She had a dream and that dream has come true and she wonders if she did the right thing and if she could have prevented such a bloody, violent, radical, definitive outcome.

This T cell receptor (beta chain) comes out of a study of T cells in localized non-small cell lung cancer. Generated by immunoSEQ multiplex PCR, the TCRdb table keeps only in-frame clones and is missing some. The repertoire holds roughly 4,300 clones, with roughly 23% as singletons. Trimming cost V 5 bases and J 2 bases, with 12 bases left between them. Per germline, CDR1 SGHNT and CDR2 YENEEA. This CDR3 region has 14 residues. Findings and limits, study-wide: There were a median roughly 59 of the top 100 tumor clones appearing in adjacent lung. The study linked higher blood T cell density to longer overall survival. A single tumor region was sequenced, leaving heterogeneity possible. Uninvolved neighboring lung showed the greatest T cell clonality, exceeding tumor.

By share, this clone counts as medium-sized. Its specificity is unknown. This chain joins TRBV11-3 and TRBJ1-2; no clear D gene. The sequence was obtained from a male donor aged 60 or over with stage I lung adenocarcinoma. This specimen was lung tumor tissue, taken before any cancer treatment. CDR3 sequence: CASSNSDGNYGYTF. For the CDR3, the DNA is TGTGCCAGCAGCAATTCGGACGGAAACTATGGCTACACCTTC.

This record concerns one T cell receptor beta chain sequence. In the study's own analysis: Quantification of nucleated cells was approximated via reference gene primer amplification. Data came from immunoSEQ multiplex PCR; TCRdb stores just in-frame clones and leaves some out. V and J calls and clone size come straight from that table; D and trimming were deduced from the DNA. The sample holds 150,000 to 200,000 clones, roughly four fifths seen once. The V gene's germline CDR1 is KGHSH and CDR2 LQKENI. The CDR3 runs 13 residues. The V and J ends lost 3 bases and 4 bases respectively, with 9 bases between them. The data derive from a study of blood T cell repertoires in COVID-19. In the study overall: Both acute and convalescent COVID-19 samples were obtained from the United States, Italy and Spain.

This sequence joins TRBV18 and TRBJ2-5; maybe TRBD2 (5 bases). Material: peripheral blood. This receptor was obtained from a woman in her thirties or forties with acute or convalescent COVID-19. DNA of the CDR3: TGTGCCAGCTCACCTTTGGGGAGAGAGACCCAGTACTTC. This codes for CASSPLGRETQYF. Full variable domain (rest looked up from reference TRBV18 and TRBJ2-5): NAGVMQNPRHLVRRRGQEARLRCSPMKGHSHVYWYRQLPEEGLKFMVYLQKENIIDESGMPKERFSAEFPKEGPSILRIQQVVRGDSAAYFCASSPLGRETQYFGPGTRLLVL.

She wonders how many dead and wounded there are. She wonders if things will change, if her vision will be fulfilled. If they don't, mankind is doomed and the idea is atrocious. She tells herself that believing as she did in a more generous humanity is pathetic but that she will forever claim this status of a pathetic woman who still believes in ghosts and that without this hope, living isn't worth the trouble. Not a peep. She races across Santa Monica Boulevard to North Rodeo Drive. She still hasn't heard from him, not since yesterday morning. If only she knew where he was. She feels the shards of glass crunching under her shoes as if they were snow and she thinks of snow-covered mountain peaks and sees blood, grotesque streaks like clumsy brushstrokes forming the beginnings of a painting someone has abandoned.